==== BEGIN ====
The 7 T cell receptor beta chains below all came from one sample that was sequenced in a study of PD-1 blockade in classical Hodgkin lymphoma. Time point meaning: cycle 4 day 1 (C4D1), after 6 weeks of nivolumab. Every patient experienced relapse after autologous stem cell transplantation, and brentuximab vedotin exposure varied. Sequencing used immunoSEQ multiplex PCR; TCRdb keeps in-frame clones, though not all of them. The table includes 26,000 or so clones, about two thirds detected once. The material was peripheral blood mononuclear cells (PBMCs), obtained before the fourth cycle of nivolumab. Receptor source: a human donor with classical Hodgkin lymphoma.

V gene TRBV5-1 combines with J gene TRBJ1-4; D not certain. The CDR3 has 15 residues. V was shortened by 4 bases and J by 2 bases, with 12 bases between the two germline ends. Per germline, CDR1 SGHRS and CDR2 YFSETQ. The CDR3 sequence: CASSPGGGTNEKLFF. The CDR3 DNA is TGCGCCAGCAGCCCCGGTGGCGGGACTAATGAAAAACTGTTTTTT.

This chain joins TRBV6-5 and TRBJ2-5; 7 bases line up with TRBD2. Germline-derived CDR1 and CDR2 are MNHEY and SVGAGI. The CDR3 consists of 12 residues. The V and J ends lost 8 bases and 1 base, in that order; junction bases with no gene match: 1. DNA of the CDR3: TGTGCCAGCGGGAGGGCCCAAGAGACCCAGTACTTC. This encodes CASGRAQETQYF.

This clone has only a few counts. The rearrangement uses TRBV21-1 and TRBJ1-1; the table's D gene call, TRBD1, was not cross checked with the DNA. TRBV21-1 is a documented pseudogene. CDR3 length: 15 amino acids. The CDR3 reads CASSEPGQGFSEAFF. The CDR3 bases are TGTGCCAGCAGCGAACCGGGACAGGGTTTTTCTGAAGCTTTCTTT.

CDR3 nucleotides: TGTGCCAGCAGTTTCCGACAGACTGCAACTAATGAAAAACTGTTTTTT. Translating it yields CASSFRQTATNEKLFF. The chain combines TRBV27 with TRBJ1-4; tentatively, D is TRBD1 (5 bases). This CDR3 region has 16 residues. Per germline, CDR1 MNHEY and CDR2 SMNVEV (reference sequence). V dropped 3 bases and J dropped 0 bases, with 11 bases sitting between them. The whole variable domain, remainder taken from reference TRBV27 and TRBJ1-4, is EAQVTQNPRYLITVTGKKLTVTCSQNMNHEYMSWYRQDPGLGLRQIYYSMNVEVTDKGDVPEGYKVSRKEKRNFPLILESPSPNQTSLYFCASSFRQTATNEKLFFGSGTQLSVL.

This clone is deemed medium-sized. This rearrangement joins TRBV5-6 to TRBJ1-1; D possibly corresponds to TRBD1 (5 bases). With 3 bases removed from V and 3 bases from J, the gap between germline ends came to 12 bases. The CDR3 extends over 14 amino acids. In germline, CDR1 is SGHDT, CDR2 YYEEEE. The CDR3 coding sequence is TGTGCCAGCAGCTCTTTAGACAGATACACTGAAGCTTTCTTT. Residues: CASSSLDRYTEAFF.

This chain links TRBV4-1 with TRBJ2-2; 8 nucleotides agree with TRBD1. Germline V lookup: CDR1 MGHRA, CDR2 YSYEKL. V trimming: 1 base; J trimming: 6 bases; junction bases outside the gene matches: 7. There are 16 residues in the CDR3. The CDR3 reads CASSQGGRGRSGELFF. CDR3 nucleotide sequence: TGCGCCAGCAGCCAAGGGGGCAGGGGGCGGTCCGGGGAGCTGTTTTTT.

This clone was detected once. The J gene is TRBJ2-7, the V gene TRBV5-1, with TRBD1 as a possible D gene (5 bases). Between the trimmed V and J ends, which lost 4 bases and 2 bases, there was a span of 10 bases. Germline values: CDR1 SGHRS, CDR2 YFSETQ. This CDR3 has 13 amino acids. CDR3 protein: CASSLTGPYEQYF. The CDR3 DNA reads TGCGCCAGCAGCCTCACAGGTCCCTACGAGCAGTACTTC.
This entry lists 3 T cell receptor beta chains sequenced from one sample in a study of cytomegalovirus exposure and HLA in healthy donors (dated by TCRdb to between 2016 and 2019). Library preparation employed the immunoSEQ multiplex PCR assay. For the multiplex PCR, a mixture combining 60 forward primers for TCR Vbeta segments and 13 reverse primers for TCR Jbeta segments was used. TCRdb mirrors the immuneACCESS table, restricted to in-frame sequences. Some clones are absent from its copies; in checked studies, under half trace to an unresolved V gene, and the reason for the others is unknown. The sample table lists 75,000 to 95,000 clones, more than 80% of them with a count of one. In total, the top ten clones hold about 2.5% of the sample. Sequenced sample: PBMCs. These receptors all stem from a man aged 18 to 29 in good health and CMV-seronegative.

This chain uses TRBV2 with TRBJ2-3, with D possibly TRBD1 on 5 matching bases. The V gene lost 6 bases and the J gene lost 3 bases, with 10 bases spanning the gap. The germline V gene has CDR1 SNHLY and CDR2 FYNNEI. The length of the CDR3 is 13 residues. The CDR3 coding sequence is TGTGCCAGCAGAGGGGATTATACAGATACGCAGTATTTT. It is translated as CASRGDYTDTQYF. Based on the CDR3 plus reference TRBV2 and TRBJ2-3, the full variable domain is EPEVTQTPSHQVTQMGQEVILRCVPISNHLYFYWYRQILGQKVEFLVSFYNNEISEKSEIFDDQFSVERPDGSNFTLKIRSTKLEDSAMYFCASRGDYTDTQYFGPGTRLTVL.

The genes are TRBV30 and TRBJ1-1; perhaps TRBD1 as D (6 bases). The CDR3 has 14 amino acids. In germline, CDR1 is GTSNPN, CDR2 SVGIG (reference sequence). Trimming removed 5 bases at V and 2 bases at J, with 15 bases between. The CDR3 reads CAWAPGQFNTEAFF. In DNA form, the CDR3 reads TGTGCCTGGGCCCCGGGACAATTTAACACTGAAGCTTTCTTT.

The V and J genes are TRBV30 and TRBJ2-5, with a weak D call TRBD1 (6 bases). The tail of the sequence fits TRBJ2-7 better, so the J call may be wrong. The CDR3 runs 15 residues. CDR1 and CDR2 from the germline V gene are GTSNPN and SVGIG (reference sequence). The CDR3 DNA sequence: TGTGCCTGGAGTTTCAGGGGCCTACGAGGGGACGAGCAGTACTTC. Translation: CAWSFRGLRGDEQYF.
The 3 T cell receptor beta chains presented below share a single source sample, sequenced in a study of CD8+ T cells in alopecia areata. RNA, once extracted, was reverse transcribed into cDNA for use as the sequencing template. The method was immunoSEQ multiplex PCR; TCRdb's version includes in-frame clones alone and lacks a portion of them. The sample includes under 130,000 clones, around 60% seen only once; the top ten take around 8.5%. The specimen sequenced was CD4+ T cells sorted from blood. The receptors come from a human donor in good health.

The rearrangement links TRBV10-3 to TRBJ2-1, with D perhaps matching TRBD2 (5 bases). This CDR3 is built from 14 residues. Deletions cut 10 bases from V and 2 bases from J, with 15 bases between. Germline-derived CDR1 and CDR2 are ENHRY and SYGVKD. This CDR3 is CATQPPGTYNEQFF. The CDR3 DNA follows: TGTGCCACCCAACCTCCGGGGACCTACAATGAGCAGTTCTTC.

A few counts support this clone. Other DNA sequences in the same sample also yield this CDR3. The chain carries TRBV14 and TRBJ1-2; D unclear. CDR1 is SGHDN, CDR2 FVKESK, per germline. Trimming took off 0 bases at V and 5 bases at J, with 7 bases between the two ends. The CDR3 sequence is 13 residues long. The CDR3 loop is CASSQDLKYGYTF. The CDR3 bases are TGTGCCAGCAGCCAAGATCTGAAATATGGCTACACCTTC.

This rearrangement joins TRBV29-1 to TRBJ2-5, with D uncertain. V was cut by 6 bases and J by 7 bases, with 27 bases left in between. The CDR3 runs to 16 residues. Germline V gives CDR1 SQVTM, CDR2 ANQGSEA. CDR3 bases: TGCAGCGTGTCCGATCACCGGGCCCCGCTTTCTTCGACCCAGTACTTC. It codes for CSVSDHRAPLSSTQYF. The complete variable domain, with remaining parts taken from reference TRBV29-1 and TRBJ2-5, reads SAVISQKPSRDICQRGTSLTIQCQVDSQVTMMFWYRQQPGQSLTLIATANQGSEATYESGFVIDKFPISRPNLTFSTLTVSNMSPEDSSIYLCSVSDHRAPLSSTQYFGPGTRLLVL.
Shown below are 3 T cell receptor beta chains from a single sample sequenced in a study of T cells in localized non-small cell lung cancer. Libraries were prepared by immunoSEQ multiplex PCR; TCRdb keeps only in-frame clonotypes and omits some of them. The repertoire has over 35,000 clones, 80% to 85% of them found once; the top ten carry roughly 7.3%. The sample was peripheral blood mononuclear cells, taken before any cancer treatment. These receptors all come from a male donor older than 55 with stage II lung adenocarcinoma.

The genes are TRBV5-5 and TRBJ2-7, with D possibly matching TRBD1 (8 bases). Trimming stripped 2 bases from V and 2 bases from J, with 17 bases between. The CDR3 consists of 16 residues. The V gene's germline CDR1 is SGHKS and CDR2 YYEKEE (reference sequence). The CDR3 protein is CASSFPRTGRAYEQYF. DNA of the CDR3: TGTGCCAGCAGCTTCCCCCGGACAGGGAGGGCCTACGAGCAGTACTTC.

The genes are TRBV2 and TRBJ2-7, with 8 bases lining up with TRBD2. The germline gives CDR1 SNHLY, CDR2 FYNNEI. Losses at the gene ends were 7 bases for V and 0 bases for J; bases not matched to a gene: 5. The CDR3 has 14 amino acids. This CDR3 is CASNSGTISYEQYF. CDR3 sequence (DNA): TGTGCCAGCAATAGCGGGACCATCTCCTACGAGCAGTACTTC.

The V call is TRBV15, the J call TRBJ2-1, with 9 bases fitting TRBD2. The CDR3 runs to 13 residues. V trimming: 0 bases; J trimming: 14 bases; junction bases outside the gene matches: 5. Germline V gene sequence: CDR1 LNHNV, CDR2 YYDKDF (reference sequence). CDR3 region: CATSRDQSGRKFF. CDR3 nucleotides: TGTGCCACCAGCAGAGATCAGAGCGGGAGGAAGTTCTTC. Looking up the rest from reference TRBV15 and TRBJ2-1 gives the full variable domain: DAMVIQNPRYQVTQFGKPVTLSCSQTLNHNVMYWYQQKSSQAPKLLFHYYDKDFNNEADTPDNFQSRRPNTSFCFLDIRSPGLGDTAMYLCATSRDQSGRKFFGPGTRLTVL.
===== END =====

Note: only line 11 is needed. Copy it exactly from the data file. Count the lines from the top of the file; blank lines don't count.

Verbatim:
The genes are TRBV30 and TRBJ1-1; perhaps TRBD1 as D (6 bases). The CDR3 has 14 amino acids. In germline, CDR1 is GTSNPN, CDR2 SVGIG (reference sequence). Trimming removed 5 bases at V and 2 bases at J, with 15 bases between. The CDR3 reads CAWAPGQFNTEAFF. In DNA form, the CDR3 reads TGTGCCTGGGCCCCGGGACAATTTAACACTGAAGCTTTCTTT.